Wellington: Here are five key issues in Saturday`s New Zealand election, which pits Prime Minister Bill English`s centre-right National Party against the opposition Labour Party led by Jacinda Ardern.
Immigration has hit record levels of more than 72,000 new arrivals annually, reversing an outflow of 3,000 people in 2012. A strong economy has attracted newcomers but Labour says they are pushing up house prices and straining infrastructure such as schools, roads and hospitals. It wants to slash migrant numbers by about 30,000, including some 22,000 student visas. English wants to maintain current immigration levels, warning cuts risk stalling economic momentum and could create a shortage of skilled workers.
Housing affordability is a sensitive topic in New Zealand, where most prefer home ownership to renting. Prices have skyrocketed in recent years, with Auckland rated the world`s fourth most expensive city to buy a house in one recent survey. Many Kiwis have been priced out of the market and blame offshore investors, particularly from China, for price hikes. Labour would bar foreign buyers from purchasing residential properties. National says this could hurt foreign investment and the housing problem can be alleviated by releasing more land for home construction and giving grants to first-home buyers.
While New Zealand markets itself internationally as "100 Percent Pure", official data shows 60 percent of its rivers are too polluted to swim in. Labour blames intensive dairy farming that has made New Zealand the world`s largest exporter of milk products and has vowed to introduce a tax on water usage. National says it will work with farmers to address the problem. Ardern has also pledged to introduce carbon targets, declaring "climate change is my generation`s nuclear-free moment". English says the issue is "not a day-to-day concern" for voters and New Zealand has contributed to global climate change efforts by signing the Paris agreement.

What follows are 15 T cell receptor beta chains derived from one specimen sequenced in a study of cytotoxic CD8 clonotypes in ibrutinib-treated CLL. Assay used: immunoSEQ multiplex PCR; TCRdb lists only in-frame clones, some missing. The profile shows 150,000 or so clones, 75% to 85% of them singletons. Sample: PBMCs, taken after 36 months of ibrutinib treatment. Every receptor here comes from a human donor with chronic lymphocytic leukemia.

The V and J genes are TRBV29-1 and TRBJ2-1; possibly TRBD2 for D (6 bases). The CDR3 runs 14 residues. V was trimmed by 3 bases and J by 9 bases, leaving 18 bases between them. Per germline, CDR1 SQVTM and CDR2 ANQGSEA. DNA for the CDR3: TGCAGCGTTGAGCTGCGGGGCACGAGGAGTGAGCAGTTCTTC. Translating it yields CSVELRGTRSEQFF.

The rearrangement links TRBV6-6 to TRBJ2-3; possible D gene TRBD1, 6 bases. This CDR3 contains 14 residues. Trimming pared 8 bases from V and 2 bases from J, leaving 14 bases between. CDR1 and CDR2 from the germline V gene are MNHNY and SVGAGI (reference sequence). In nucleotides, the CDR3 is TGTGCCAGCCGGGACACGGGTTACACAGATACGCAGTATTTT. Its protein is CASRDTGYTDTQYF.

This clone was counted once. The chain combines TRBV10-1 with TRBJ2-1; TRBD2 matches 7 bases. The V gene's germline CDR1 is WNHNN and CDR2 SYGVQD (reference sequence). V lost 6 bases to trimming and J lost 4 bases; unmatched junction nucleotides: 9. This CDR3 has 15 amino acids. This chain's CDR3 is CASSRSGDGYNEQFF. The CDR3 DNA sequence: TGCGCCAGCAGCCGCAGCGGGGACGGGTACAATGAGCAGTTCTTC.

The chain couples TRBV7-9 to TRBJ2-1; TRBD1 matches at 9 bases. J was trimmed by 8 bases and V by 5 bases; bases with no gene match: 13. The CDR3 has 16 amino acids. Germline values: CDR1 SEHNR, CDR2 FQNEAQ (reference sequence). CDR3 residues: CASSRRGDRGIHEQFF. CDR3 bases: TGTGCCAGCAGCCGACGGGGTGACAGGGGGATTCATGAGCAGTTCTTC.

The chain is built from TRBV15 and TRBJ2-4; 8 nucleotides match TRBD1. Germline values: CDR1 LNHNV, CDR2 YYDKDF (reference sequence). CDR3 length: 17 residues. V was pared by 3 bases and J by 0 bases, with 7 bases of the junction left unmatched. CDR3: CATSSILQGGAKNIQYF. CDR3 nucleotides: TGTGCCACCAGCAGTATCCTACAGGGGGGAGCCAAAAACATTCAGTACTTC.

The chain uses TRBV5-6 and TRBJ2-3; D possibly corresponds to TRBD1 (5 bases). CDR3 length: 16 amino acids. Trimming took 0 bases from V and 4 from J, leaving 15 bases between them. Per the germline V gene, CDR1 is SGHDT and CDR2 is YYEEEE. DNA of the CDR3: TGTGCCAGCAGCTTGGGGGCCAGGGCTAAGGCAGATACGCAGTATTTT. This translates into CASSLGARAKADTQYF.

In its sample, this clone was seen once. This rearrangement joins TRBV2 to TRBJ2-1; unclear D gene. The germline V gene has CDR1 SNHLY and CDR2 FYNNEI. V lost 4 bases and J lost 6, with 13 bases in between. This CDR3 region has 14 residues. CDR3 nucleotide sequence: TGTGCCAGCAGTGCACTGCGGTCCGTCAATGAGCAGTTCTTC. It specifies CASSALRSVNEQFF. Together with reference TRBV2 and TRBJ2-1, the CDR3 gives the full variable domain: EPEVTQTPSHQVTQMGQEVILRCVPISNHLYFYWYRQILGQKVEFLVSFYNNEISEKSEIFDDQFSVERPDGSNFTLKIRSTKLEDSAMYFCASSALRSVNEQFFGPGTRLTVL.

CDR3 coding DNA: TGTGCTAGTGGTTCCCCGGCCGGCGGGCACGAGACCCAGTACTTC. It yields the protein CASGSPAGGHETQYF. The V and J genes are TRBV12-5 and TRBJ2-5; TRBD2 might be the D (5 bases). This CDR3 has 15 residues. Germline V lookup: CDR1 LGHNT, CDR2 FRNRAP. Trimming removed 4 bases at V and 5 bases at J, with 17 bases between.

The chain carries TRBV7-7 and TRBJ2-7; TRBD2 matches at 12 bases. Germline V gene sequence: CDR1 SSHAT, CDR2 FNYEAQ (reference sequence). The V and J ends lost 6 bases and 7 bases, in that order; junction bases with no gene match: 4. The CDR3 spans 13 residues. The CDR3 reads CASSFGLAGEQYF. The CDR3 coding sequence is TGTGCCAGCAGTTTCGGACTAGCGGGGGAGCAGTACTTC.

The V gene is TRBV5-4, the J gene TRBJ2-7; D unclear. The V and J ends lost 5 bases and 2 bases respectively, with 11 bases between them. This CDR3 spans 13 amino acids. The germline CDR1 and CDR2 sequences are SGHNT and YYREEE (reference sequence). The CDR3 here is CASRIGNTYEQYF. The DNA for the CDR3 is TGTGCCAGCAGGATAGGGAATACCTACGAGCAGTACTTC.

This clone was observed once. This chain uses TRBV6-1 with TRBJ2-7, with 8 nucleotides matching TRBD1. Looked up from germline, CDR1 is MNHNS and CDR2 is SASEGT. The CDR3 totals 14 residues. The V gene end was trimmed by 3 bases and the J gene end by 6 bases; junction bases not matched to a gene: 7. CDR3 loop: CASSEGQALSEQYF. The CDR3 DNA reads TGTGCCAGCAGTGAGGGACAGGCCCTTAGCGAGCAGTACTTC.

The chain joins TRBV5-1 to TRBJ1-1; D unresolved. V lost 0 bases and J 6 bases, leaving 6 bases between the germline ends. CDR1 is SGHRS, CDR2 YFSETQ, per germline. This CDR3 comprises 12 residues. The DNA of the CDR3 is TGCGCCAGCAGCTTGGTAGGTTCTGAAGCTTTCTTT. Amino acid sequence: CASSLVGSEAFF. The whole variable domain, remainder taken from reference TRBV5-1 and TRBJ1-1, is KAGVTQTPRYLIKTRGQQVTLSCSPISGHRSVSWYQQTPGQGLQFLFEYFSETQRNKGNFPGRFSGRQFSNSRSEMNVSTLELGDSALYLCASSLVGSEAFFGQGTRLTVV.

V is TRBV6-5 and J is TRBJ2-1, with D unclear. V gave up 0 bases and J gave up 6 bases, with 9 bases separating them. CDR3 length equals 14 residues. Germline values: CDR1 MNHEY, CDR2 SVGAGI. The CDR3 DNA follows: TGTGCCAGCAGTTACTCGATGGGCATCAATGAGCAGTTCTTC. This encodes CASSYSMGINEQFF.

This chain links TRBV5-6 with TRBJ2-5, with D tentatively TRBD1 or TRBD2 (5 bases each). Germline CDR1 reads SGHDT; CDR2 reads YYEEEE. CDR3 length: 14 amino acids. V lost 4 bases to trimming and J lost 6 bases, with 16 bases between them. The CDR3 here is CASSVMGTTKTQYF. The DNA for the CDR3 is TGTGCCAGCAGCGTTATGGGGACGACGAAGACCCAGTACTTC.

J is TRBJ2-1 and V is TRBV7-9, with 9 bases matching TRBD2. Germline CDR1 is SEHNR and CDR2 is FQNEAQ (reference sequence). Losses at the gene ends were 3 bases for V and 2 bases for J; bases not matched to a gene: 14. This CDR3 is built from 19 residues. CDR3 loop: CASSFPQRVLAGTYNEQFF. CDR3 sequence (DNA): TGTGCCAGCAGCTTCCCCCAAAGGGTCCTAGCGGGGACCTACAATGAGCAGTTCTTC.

English`s major pitch to voters has been that National guided New Zealand through the global financial crisis and has maintained healthy economic growth of about three percent. "This campaign is about continuity and building on the strength that we have," he said. He has portrayed Ardern as too inexperienced to look after the economy, suggesting she will run a tax-and-spend government. Ardern stumbled by refusing to release a pre-election tax policy, which allowed National to run an effective scare campaign. Labour hastily moved to rectify the situation but it cost Ardern valuable momentum.
English is 55 and his party has been in office for three terms over the past nine years. Ardern is 37 and has been opposition leader for less than two months. She has targeted young voters with policies on education subsidies, housing and the environment, talking up the chance of generational change. Labour`s dramatic revival under Ardern suggests there is an appetite for change but it is unclear if that will translate into votes. Over the past 60 years, New Zealanders have elected only one four-term government, while three have been ousted after three terms.